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Agnes Varda (#110 of 19)

Two by Agnès Varda Kung-Fu Master! and Jane B. par Agnès V.

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Two by Agnès Varda: Kung-Fu Master! and Jane B. par Agnès V.

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Two by Agnès Varda: Kung-Fu Master! and Jane B. par Agnès V.

Toward the end of Jane B. par Agnès V., Jane Birkin turns to Agnès Varda, who sits on a staircase while stroking a cat, and says: “Why don’t we shoot a family project?” An initial irony emerges: Jane B. par Agnès V. is already a family project, staging Birkin’s life as a “public fantasy” or “an imaginary biopic,” as Varda later called it, in order to explore the many dimensions of Birkin’s star persona. However, a further irony takes hold once the pair starts batting around ideas. They settle on a premise where Birkin’s character, a 40-year-old single mom, will fall for the 14-year-old friend of her daughters, to be played by Mathieu Demy, Varda’s real-life son.

This brief premise is the basic narrative for Kung-Fu Master!, a film Varda made in tandem with this one, and the final irony, within the course of Jane B. par Agnès V., is that sequences from the other film play over their discussion of various, imagined scenes. The effect is something of a paradox, since there are two characters conceptualizing something that is already fully formed and completed. Their imaginings of what the film might look manifest as actual scenes from the other film. In all likelihood, Varda shot Kung-Fu Master! first, then shot and cut Jane B. par Agnès V. with the retroactive knowledge of what lay ahead, which would make it, in effect, a kind of prequel, for lack of a better term, to the other film.

If I Had a Sight & Sound Film Ballot: Diego Costa’s Top 10 Films of All Time

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If I Had a Sight & Sound Film Ballot: Diego Costa’s Top 10 Films of All Time
If I Had a Sight & Sound Film Ballot: Diego Costa’s Top 10 Films of All Time

I can identify two elements common to the films that ended up on this list. They are either about feminine suffering and/or about the impossibility of language to ever quite translate feeling. The criteria which I came up with for this impossible, unfair, and incredibly fun assignment involved remembering the films that led me to think “This is one of the best films ever made” at the time I first saw them, and which, upon a re-screening, several years later, remained just as remarkable—perhaps for different reasons. Also part of the criteria was my (failed) attempt at not repeating directors, and making a conscious effort to go against a cinematic “affirmative action” that would try to represent different periods of time, countries, and genres. It’s also mind-boggling to notice how half of the list includes films made in the mid 1970s. But the list escapes traditional logic. It’s the warping, re-signifying logic of affect and memory that architected this list, which turns out to be nothing short of this cinephile’s symptom.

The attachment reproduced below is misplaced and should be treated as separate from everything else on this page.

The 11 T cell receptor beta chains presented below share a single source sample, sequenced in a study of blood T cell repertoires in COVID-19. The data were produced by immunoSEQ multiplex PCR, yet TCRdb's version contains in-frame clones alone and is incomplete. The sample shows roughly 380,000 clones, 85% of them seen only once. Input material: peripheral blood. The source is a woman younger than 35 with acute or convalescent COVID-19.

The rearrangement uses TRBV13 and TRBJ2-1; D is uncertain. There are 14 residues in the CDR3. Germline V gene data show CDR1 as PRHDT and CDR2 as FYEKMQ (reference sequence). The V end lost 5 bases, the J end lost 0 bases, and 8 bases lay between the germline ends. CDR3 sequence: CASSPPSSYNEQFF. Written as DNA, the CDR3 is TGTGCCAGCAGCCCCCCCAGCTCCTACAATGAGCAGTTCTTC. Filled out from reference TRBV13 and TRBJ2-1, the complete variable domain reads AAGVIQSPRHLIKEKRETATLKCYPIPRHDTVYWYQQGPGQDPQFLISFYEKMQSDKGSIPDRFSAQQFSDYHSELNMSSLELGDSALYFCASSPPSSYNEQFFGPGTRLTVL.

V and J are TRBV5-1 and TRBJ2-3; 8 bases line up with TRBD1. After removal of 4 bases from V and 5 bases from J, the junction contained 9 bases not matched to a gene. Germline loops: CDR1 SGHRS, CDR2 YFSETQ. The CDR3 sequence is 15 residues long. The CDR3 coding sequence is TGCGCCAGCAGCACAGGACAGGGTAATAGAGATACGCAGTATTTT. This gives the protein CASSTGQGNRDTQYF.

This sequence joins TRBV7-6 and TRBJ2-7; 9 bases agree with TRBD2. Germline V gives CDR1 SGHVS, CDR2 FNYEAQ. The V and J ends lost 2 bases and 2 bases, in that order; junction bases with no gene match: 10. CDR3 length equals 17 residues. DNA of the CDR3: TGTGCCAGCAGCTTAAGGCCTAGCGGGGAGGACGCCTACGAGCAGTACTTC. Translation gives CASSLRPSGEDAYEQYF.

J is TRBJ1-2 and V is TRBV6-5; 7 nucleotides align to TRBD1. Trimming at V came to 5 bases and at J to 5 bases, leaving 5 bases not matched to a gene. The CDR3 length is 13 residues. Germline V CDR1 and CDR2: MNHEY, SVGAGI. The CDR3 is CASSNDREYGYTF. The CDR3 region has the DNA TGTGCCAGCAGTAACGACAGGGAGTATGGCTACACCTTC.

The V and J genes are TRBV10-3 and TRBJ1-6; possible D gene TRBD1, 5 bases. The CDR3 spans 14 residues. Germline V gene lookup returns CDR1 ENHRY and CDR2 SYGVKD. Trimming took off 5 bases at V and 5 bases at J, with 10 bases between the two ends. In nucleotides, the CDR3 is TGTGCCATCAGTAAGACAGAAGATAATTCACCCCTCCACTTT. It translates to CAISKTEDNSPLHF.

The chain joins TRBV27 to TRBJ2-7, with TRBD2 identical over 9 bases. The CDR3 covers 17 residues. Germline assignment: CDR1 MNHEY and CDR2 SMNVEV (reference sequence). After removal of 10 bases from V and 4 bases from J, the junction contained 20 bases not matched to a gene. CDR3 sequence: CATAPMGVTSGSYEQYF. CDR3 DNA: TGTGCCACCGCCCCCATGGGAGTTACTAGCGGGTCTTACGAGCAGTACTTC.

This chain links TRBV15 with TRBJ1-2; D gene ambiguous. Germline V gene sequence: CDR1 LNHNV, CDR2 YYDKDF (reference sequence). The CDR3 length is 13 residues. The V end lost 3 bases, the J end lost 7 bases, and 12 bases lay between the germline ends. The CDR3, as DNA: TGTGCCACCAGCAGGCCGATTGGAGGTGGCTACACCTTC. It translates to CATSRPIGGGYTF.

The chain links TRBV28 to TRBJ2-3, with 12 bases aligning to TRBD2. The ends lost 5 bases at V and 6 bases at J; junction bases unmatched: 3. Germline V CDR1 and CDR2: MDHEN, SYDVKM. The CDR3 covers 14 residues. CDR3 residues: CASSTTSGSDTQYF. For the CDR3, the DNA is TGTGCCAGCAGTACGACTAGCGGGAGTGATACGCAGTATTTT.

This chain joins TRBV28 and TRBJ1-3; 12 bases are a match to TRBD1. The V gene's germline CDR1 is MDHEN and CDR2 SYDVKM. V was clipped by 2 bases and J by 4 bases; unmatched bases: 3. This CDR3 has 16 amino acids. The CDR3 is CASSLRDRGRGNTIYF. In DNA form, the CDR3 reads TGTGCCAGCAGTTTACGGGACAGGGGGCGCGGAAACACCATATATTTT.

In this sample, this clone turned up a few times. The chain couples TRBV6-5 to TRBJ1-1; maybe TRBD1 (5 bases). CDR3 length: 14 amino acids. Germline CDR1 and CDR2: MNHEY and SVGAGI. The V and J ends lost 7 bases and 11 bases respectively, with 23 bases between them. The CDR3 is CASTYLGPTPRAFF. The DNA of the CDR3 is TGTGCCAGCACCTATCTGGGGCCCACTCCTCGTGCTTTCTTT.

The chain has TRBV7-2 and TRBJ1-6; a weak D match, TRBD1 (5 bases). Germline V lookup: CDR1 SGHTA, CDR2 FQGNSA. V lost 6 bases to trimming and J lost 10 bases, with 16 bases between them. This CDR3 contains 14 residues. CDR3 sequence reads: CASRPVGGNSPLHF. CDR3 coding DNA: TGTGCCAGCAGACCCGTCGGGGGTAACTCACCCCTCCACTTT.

If I Had a Sight & Sound Film Ballot Elise Nakhnikian’s Top 10 Films of All Time

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If I Had a Sight & Sound Film Ballot: Elise Nakhnikian’s Top 10 Films of All Time
If I Had a Sight & Sound Film Ballot: Elise Nakhnikian’s Top 10 Films of All Time

Maybe it’s just coincidence, but the most creative periods for the movies seem to occur about every 30 years, usually triggered by the advent of some new technology. First came that short burst of experimentation by people like Georges Méliès during the last few years of the 19th century, right after the medium was invented. The latest is the digital revolution that started around the turn of this century, making it possible for almost anyone to make a movie (and enabling a whole new level of intimacy between filmmaker and subject) by eliminating the need for expensive film processing and slashing the cost and size of professional-quality cameras. But my favorite golden age is the one that stretched from the late ’20s to the early ’40s in Hollywood. Old pros who’d cut their teeth on countless shorts showed us what could be done with silent film while upstarts like Howard Hawks and the Marx Brothers played with synchronous sound, that shiny new toy, in movies crammed to the brim with fast, funny talk. That probably explains why half of my 10 favorites were made during a 14-year period that ended as WWII began.

A Movie a Day, Day 80: The Gleaners and I

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A Movie a Day, Day 80: <em>The Gleaners and I</em>
A Movie a Day, Day 80: <em>The Gleaners and I</em>

Like The Beaches of Agnès, The Gleaners and I is a lightfooted meditation from an aging master so comfortable with her medium that her work feels like play. Hopscotching from one French town or agricultural center to the next, Agnès Varda leads us on a seriously joyful journey of discovery in The Gleaners and I, which winds up covering a lot of ground despite its apparently spontaneous structure.

Varda shot much of the film herself with a then-new compact digital video camera (the film was released in 2001), which she shows it off early on with typical enthusiasm. Her ultra-portable camera and skeleton crew (the list of credits is impressively small for such a big name) presumably helped her gain access to the many gleaners she interviews, but I bet it was her unfeigned interest that got them to open up the way they do. As Varda says in the film, she’s fascinated by gleaners because she is one, though she gathers “images, impressions” rather than furniture or food.